I remember when I first entered the workforce, back when I was 15-years-old. I was on the fryers at my local fast food shop selling burgers and chicken nuggets.
I knew then that I did not want to do this forever and my trainer at the time, who himself was only 17-years-old, said to me: “Decide the job you want and do it”. At first I didn’t realise he meant right then and right now.
That’s how it all started. I entered the management world at 16 years old and never looked back. Now in my early 40s, as vice president of people and organisation development at Dorchester Collection, my thought process hasn’t really changed. I always wanted to have that ‘seat at the table’ and urge others to think the same way.
But what does it actually mean to have a 'seat at the table'?
In my opinion, it is about being the conscience of the organisation and ensuring not only your voice, but everyone else's is heard. We all desire to have a culture in our companies where everyone is working towards a common goal, engagement levels are high, turnover and absenteeism is low and, of course, revenues and profits are strong.
It seems in recent months, I have read article after article and seen paper after paper about how HR is changing and how we have to have a seat at the table. Well shame on us if we don’t already have it.
In every organisation there is a foundation. This foundation if made up of people, guests (or customers) and owners or in simpler terms; finance, sales and HR. So it’s not about having a seat at the table – we already make up that seat.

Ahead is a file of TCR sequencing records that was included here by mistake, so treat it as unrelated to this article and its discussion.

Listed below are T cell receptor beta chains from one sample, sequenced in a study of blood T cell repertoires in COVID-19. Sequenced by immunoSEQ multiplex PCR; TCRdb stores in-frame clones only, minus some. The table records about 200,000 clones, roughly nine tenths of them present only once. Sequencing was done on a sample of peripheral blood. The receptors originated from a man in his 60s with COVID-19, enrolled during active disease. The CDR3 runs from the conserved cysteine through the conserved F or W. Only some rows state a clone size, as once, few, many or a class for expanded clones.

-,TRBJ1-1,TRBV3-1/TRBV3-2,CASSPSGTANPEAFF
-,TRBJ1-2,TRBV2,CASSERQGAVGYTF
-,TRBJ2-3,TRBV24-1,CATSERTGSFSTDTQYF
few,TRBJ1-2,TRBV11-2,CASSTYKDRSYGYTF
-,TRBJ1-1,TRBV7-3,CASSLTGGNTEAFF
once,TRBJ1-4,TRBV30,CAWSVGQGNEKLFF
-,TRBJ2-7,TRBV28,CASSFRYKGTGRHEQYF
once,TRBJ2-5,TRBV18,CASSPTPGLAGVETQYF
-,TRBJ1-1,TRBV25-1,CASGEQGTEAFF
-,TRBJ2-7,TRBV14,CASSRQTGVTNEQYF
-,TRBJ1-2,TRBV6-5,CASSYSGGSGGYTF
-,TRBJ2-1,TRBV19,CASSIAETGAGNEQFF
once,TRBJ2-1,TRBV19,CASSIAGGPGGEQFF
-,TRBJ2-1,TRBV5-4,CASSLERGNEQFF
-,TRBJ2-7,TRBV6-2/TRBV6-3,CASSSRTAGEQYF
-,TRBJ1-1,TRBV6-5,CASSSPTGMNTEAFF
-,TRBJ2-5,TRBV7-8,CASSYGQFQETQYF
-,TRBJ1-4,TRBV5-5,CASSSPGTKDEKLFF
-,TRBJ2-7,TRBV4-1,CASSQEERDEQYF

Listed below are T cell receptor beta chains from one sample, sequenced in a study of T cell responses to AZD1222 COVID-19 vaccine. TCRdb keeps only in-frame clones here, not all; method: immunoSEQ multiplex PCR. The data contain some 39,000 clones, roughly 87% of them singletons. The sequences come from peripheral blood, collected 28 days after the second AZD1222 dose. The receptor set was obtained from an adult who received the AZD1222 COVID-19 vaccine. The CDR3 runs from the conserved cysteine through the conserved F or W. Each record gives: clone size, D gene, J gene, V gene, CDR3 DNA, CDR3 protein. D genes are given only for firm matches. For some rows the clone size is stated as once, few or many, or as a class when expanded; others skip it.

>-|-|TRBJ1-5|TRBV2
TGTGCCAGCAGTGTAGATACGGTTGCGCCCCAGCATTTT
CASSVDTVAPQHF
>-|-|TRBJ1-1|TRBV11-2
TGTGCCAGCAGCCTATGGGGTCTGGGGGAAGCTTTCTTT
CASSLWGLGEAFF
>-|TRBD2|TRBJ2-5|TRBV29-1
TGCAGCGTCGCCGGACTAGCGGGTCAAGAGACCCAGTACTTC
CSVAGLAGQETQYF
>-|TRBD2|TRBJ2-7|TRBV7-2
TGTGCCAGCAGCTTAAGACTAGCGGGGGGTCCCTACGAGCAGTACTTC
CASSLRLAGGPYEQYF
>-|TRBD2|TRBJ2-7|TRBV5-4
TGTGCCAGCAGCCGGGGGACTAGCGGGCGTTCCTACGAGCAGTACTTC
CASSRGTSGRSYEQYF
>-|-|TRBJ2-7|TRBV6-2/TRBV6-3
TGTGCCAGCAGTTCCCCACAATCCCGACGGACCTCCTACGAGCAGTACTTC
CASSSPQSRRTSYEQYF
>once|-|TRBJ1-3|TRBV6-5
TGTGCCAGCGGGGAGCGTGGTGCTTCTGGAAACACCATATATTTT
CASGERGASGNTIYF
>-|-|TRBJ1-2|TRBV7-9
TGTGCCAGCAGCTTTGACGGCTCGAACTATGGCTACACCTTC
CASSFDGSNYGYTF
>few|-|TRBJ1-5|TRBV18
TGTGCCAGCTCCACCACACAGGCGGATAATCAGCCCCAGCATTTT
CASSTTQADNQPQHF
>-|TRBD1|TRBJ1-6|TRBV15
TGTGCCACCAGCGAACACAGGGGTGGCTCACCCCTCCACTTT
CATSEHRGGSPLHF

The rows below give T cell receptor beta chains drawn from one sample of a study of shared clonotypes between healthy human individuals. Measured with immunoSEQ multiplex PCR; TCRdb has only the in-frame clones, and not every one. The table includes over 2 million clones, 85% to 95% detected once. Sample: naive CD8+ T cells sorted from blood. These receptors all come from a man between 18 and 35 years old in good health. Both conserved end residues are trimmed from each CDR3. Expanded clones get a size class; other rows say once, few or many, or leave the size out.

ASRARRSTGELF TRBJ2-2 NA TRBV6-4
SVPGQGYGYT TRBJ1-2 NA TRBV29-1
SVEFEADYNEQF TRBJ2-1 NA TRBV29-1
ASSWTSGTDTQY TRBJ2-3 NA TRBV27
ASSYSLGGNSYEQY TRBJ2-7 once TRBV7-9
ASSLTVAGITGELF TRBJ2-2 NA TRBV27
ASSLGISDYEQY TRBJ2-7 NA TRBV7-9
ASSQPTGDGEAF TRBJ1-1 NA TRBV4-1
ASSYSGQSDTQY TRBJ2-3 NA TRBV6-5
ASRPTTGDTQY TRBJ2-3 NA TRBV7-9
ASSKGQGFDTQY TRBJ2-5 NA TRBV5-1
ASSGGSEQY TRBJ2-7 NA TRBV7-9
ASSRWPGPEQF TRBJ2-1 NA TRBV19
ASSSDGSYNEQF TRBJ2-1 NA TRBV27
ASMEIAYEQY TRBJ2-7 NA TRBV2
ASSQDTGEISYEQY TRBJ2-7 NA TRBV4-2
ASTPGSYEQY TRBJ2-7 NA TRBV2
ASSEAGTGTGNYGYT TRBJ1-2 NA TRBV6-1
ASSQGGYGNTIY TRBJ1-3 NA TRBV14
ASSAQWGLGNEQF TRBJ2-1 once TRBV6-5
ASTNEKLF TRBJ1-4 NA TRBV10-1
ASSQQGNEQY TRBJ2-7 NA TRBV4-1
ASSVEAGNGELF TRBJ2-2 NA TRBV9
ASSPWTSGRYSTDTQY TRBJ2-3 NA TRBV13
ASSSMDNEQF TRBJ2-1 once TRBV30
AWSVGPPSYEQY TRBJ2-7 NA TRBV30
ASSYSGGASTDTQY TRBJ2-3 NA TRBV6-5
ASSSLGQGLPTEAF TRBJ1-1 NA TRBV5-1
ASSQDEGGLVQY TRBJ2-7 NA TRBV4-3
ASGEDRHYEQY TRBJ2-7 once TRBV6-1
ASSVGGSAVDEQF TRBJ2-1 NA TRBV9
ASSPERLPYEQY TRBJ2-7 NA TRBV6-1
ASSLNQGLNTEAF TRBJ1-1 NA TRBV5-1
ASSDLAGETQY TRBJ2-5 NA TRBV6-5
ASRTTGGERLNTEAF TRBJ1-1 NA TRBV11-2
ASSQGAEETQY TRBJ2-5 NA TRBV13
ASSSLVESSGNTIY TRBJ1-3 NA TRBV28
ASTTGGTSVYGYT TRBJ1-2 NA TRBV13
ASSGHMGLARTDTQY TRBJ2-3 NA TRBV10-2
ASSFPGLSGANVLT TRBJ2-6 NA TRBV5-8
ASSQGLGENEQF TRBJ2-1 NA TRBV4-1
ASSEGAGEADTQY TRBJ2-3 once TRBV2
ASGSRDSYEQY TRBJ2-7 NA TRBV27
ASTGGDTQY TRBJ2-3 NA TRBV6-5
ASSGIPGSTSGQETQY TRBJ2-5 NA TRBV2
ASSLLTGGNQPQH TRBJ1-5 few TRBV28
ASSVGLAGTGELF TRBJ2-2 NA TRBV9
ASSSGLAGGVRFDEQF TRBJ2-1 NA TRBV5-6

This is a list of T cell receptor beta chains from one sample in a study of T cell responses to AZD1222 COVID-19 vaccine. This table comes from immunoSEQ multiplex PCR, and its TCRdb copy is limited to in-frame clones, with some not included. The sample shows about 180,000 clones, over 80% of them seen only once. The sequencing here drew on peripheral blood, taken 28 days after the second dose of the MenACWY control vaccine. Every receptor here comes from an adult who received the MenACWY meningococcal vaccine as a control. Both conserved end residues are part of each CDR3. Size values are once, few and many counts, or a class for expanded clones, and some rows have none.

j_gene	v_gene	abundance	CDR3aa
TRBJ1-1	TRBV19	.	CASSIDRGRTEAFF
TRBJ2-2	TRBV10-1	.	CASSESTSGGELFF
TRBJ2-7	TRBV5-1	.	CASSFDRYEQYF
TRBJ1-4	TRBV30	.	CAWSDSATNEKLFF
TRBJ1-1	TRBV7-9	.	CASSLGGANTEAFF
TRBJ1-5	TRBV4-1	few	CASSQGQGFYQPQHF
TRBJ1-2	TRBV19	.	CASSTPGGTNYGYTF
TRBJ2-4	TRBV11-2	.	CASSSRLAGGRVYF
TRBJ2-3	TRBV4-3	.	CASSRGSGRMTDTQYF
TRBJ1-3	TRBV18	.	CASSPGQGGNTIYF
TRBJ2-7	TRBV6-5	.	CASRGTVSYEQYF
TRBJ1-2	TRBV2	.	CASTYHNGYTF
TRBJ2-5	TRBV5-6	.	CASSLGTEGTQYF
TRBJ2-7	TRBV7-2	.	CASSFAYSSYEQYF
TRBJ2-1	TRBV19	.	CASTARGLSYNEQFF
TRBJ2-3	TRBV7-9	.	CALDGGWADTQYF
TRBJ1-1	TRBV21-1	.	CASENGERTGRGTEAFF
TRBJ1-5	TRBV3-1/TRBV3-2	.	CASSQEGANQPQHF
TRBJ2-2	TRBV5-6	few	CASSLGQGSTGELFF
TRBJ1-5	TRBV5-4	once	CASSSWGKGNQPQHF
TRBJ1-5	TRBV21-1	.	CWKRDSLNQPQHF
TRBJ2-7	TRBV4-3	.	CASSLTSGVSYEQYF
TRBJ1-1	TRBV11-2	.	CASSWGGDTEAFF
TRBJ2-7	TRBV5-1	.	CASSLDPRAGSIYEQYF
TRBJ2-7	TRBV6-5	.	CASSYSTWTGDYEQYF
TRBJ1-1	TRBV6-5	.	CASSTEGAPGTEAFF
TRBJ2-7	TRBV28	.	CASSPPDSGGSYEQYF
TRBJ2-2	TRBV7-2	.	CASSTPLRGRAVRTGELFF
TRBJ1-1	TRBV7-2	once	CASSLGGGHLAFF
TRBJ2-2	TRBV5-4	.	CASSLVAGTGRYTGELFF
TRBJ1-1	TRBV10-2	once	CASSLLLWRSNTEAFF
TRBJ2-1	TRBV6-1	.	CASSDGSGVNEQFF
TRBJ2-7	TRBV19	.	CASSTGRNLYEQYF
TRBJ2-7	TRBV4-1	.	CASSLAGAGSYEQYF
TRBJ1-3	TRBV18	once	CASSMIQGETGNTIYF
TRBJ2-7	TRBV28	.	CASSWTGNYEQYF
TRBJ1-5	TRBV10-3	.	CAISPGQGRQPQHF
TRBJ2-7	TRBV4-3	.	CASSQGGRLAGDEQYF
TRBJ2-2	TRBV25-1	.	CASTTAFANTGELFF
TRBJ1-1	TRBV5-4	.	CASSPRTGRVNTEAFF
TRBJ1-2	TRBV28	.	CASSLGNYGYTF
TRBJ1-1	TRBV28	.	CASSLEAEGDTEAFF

In fact, the organisation couldn’t reach the culture we desire without us. If we really want to help ourselves, then we all need to understand this now and not go about trying to convince others that we should have that voice, that presence, that state of mind.
We only hurt our profession by doing and saying this. The fundamental basis of our role is to promote the people in our organisation and create engaging work environments for them to succeed.
We would not be in our roles if we could not analyse turnover, absenteeism, reward programmes, benefits and payroll. Being a founding member of the business, it goes without saying that we need to fully understand our business and all of the operations within it. Connectivity to the production floor (whatever that may look like) gives us the knowledge when we speak on behalf of the employees and the culture we are creating.
I have worked in five different companies in 10 countries and met endless HR directors over the past 20 years. The ones who know they have that seat are confident and do their roles with a determination to be on the same level as their finance and sales counterparts.
Those who don't feel they have that voice often give endless excuses as to why they couldn’t achieve the culture they wanted. I say to all HRDs, don’t question it anymore and simply know – the seat is already yours. Make it count.